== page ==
It ran in our local paper last week. The young writer is a musician himself so he knew the right questions to ask, which resulted in a good story I think. It was fun to reflect on my musical journey and helped put things in perspective. Overall, it made me realize I’m pretty much in exactly the place I should be, musically speaking. I’ve felt that way for a while now but the story helped affirm what I’ve been feeling. This was quite liberating! But for years, decades in fact, part of me lamented not being able to conquer certain playing styles and technical aspects of the guitar that I thought I should be able to do. Goodbye to all that.
Along the same lines was a seemingly unrelated event about a week ago. My wife and I attended our 50th high school reunion. It was great to catch up with people we hadn’t seen in all those years and exchange stories new and old. We realized on the way home as we discussed conversations and observations that here was another example of being just where we should be, both mentally and physically.
Young musicians who see the whole world ahead of them often fall into the idea that no matter how well they play, it’s never quite enough. Channeling that feeling into something positive is a big task for many people. By positive I mean being able to say: no, I’m not the player I want to be but I am going to stay on task and rejoice in accomplishments big and small. Negative feelings come with allowing frustration to mount and impatience to overwhelm the little things like proper technique and regular, focused practice. That’s when a player gets “stuck” and advancement comes to a halt. Many a time I’ve had students who come to me complaining they just can’t get to the next level and almost without exception it is immediately obvious that for whatever reason they never dealt with the little things like steady rhythm, clean playing and breaking songs down to their vital components. In other words, almost was good enough. For a while, anyway.
Here’s where it gets a bit sticky. I try to never put an absolute outside edge age-wise on a student’s potential but there is no denying that physical limitations, and yes, mental and cognitive capacity have an ever-increasing impact on the learning process when playing the guitar. My job as a guitar teacher of older students is to find the balance between aspirations and potential, all the while being as positive as I can.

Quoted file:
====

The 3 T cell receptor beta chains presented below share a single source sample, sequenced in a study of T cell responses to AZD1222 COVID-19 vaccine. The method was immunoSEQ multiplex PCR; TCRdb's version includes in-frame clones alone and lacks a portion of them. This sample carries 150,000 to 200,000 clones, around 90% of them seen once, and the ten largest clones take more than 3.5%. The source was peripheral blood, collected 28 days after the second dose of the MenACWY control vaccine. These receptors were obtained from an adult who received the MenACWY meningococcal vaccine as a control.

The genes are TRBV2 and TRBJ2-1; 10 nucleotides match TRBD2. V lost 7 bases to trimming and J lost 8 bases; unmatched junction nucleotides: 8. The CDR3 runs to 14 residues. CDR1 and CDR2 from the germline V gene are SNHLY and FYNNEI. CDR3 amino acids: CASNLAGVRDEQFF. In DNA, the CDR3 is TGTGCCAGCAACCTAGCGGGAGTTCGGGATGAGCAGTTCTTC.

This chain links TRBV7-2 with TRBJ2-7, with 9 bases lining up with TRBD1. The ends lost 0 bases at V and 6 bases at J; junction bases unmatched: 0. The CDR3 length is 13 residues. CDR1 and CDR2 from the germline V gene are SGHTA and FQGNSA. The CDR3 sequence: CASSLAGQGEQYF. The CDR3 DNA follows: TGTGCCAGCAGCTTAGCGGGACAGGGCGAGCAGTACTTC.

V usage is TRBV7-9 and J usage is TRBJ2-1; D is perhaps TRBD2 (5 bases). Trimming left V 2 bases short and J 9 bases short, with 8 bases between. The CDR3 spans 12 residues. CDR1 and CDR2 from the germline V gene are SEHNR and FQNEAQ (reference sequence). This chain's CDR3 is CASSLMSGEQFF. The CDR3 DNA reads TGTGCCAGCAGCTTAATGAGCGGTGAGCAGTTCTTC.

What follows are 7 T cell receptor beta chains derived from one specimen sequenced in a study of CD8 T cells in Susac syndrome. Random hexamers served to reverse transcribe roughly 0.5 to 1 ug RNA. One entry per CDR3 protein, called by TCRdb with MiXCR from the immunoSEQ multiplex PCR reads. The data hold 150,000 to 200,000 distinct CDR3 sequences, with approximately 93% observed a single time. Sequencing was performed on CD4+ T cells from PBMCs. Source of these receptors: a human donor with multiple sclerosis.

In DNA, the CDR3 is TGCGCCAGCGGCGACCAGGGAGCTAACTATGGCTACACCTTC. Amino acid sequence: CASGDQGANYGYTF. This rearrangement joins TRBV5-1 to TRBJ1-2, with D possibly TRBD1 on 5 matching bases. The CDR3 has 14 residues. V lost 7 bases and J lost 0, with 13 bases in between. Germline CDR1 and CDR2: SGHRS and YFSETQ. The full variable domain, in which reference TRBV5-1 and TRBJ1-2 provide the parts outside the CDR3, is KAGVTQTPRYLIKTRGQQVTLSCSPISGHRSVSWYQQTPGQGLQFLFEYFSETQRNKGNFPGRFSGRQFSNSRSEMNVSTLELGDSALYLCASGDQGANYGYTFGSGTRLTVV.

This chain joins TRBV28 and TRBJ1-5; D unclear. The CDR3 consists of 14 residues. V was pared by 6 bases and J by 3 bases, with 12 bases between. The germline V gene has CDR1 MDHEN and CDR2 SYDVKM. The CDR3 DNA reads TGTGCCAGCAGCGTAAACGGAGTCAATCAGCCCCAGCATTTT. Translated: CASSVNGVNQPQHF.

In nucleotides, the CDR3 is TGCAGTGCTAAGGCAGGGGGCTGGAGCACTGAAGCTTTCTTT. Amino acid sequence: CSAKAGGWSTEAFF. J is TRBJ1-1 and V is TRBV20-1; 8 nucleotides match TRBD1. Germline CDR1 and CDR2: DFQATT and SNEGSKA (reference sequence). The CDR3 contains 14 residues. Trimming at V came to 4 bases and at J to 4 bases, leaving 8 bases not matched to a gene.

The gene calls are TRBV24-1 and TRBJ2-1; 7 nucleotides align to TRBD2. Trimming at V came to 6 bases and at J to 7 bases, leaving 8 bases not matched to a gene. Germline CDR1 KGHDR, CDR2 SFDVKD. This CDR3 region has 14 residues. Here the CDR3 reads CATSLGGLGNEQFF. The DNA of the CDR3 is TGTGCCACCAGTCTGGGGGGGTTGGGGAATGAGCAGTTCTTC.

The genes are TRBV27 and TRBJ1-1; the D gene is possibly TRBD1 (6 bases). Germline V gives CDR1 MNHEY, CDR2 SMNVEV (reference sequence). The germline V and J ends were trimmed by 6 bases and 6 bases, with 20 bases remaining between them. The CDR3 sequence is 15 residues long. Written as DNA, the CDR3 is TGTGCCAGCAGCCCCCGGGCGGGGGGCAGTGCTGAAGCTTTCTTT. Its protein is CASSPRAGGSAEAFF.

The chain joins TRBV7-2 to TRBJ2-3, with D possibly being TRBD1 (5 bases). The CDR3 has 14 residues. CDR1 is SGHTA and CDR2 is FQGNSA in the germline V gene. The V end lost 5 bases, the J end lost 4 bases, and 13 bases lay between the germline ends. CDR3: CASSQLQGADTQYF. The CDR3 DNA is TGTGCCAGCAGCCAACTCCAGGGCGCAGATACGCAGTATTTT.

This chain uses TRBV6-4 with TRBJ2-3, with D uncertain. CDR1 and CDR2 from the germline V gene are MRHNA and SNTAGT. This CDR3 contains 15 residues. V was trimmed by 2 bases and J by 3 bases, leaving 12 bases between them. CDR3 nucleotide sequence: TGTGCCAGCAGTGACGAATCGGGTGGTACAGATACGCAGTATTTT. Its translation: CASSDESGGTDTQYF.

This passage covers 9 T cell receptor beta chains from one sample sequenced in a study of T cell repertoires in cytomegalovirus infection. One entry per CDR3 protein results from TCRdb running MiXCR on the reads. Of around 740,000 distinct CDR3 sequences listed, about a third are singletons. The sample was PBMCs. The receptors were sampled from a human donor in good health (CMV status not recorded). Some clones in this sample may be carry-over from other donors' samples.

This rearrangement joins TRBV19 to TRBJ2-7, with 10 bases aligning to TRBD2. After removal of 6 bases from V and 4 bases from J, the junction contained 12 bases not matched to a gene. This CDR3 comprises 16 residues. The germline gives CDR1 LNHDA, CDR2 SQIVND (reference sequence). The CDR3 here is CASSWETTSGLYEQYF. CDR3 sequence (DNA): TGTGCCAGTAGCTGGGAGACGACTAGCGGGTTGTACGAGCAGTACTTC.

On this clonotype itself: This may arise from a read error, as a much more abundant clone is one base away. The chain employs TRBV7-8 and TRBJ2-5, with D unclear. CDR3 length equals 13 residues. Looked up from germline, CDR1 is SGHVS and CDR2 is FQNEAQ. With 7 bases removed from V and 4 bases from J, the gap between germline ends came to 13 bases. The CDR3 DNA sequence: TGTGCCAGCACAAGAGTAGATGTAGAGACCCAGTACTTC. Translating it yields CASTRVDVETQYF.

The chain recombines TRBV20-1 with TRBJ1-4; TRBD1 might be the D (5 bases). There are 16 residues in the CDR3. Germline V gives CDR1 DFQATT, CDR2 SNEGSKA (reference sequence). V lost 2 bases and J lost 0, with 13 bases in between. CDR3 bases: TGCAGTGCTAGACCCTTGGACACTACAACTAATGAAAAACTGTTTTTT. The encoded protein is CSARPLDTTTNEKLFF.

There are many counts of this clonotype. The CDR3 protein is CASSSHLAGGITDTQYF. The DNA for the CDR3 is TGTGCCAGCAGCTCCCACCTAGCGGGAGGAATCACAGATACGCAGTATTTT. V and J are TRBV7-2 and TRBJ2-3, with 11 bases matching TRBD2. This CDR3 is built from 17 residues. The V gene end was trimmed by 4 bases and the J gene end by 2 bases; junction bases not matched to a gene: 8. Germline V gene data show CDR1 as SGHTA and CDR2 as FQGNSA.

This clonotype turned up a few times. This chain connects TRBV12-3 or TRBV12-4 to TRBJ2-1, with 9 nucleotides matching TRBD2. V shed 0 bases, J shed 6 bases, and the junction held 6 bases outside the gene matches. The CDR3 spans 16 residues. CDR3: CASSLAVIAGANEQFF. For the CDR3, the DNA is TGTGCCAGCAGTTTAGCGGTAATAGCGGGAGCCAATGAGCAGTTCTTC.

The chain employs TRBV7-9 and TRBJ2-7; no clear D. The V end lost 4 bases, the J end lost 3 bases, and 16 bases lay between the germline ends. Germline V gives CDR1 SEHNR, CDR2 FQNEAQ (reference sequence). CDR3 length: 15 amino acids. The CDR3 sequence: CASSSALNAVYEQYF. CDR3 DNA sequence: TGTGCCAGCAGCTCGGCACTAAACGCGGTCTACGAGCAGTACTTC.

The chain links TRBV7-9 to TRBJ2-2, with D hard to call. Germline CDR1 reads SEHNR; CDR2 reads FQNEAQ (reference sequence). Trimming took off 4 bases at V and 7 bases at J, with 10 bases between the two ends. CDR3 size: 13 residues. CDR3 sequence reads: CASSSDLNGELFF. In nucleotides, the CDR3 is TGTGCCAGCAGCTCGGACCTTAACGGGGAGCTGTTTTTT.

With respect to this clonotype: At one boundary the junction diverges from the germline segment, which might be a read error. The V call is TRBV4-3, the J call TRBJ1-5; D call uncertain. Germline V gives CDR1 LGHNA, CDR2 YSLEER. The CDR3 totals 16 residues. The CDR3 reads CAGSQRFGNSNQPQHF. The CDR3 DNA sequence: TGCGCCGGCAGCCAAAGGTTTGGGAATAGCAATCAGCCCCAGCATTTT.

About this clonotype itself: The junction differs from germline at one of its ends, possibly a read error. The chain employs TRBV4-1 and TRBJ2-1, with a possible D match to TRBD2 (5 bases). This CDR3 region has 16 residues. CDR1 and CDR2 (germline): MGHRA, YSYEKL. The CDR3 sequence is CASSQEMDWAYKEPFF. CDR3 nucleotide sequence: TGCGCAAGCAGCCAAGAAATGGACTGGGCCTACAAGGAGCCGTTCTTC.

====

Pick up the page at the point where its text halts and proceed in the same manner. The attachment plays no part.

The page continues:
What I hope happens is that the older student realizes and accepts those limitations. No way am I going to say, no, you will never be able to play that piece of music as well as you’d like. This serves no purpose. But as long as I present pieces that I feel a student CAN master to the greater degree and work with them to get to that point, I’ve done what I set out to do. Positive feedback is absolutely vital, especially if that older student comes to a realization based on experience about his or her potential. I try to steer them toward rational definition of success and how to accept that based on its own merit.
Which brings me back to my own situation. I know in my heart of hearts that I’m playing better now than I ever have. I’m not a young man, however, and there will come a time that my fingers will not respond to my commands as well as they do now. That time may be sooner than I wish it would be….probably will be, in fact. So I rejoice in what I can play and it usually feels really good and quite satisfying. I accept my limitations at least as far as the Big Picture is concerned. Sure, there are plenty of songs that I wish I could play and hope I can at some point. The effort is worthwhile as I can now understand the reward, the result of successes and failures over the 50-plus years I’ve been playing.
I guess all I’m really saying is that as much as I appreciate positive comments from listeners, their approval is not nearly as important as it once was. My playing is what it is and even if I were never to play in front of an audience or students again, I know that I would thoroughly enjoy something about playing the guitar even in solitude.
Peace & good music,